Close

Search

Search Menu
Photonics Media Photonics Buyers' Guide Photonics EDU Photonics Spectra BioPhotonics EuroPhotonics Industrial Photonics Photonics Showcase Photonics ProdSpec Photonics Handbook
More News
SPECIAL ANNOUNCEMENT
2016 Photonics Buyers' Guide Clearance! – Use Coupon Code FC16 to save 60%!
share
Email Facebook Twitter Google+ LinkedIn Comments

Photomotility of Polymers Could Enable Soft Robots to “Travel Light”

Photonics.com
Nov 2016
WRIGHT-PATTERSON AFB, Ohio, Nov. 17, 2016 — Novel materials that convert UV light into energy without the need for electronics could provide the basis for a lightweight internal power source that would mobilize miniaturized robots efficiently, without adding bulk.

An international research team from Inha University, University of Pittsburgh and the Air Force Research Laboratory (AFRL) demonstrated photoinduced motion in monolithic polymer films prepared from azobenzense-functionalized liquid crystalline polymer networks (azo-LCNs). The material was irradiated with a broad spectrum UV-visible light (320 to 500 nm), which transformed the films from flat sheets to spiral structures that could translate large distances when irradiated continuously.

Inha University Photomobility of Polymers
An azobenzene-functionalized liquid crystalline polymer moving when exposed to broadband ultraviolet-visible light. Courtesy of Jeong Jae Wie, Inha University/AFRL.

"Our initial research indicated that these flexible polymers could be triggered to move by different forms of light," said professor M. Ravi Shankar. "However, a robot or similar device isn't effective unless you can tightly control its motions. Thanks to the work of Dr. White and his team at AFRL, we were able to demonstrate directional control, as well as climbing motions."

The directionality of the photomotility was programmed by the orientation of the anisotropy to the principal axes of the specimens. Motion was found to occur without modulating or multiplexing the actinic light source, and could occur on an arbitrary surface. Previous engineered constructs have required a temporally modulated stressor and anisotropic surface interaction to manifest directional motion.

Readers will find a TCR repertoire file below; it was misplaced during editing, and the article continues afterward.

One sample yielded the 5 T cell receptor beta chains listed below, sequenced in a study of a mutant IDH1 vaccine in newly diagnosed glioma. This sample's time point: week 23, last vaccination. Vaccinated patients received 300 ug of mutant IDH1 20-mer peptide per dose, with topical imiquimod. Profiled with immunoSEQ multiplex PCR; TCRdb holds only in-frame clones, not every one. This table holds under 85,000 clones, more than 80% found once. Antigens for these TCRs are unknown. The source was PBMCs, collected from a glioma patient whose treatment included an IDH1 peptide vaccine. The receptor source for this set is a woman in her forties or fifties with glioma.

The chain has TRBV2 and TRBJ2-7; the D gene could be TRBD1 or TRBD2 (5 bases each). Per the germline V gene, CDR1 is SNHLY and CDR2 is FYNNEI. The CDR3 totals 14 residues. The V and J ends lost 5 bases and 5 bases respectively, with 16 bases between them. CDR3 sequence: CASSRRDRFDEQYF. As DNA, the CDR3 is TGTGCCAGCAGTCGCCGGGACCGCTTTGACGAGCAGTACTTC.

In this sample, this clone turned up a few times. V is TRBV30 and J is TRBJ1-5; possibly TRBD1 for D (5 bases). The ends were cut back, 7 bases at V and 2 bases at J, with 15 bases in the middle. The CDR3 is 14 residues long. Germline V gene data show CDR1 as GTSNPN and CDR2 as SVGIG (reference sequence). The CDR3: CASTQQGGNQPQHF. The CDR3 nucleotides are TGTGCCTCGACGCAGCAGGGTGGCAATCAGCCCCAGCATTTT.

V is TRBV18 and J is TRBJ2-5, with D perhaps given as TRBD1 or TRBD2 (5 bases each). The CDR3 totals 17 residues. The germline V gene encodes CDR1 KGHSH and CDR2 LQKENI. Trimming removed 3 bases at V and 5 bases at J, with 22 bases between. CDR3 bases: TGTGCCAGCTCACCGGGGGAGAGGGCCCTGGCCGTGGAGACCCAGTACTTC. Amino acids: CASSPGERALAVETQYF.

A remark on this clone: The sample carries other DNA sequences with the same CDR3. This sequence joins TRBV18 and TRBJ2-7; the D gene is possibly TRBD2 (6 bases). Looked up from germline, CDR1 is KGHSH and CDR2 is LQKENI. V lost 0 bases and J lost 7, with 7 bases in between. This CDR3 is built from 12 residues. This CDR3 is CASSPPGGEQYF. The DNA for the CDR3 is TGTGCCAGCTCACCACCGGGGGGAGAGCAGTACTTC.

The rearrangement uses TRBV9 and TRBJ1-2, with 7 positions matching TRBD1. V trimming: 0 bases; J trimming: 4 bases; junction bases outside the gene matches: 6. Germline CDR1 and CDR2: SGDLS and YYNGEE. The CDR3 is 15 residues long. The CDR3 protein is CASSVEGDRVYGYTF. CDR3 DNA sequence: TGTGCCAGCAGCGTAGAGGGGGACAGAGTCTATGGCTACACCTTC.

According to the researchers, the photomotility is a spontaneous mechanical response of the anisotropic materials. The material by itself is the motile device and there is no requirement for a composite, multimaterial design or other special conditions. By directly transducing photons into motion, the weight penalty of articulated mechanisms, actuators or on-board power sources is eliminated.


The research team was able to make the azo-LCN film ascend a 15° incline. Courtesy of J.J. Wie, et al. (2016). Photomobilty of polymers. Nat Commun 7, 13260, doi: 10.1038/ncomms13260.
"Complex robotic designs result in additional weight in the form of batteries, limb-like structures or wheels, which are incompatible with the notion of a soft or squishy robot," said professor Jeong Jae Wie. "In our design, the material itself is the machine, without the need for any additional moving parts or mechanisms that would increase the weight and thereby limit motility and effectiveness."

In addition to simple forward movement, the team was able to make the polymers climb a glass slide at a 15-degree angle. While the flat polymer strips are small (approximately 15-mm long and 1.25-mm wide), they can move at several millimeters per second propelled by light. As long as the material remains illuminated, movement can be perpetual.

"The ability for these flexible polymers to move when exposed to light opens up a new ground game in the quest for soft robots," Shankar said. "By eliminating the additional mass of batteries, moving parts and other cumbersome devices, we can potentially create a robot that would be beneficial where excess weight and size is a negative, such as in space exploration or other extreme environments."

The research was published in Nature Communications (doi:10.1038/ncomms13260).


Video CAPTION Exposed to ultraviolet-visible light, a 15?µm thick azo-LCN samples experiences 'photomotility.' The locomotion of these materials is a direct conversion of the input light energy. Courtesy of Jeong Jae Wie, Inha University/AFRL.
Video CAPTION Exposed to ultraviolet-visible light, a 15?µm thick azo-LCN samples experiences 'photomotility.' The locomotion of these materials is a direct conversion of the input light energy. Courtesy of Jeong Jae Wie, Inha University/AFRL.Exposed to ultraviolet-visible light, a 15?µm thick azo-LCN samples experiences 'photomotility.' The locomotion of these materials is a direct conversion of the input light energy. Courtesy of Jeong Jae Wie, Inha University/AFRL.
Exposed to ultraviolet-visible light, a 15-µm thick azo-LCN sample experiences 'photomotility.' The locomotion of these materials is a direct conversion of the input light energy. Courtesy of Jeong Jae Wie, Inha University/AFRL.


Comments
Terms & Conditions Privacy Policy About Us Contact Us
back to top

Facebook Twitter Instagram LinkedIn YouTube RSS
©2016 Photonics Media
x We deliver – right to your inbox. Subscribe FREE to our newsletters.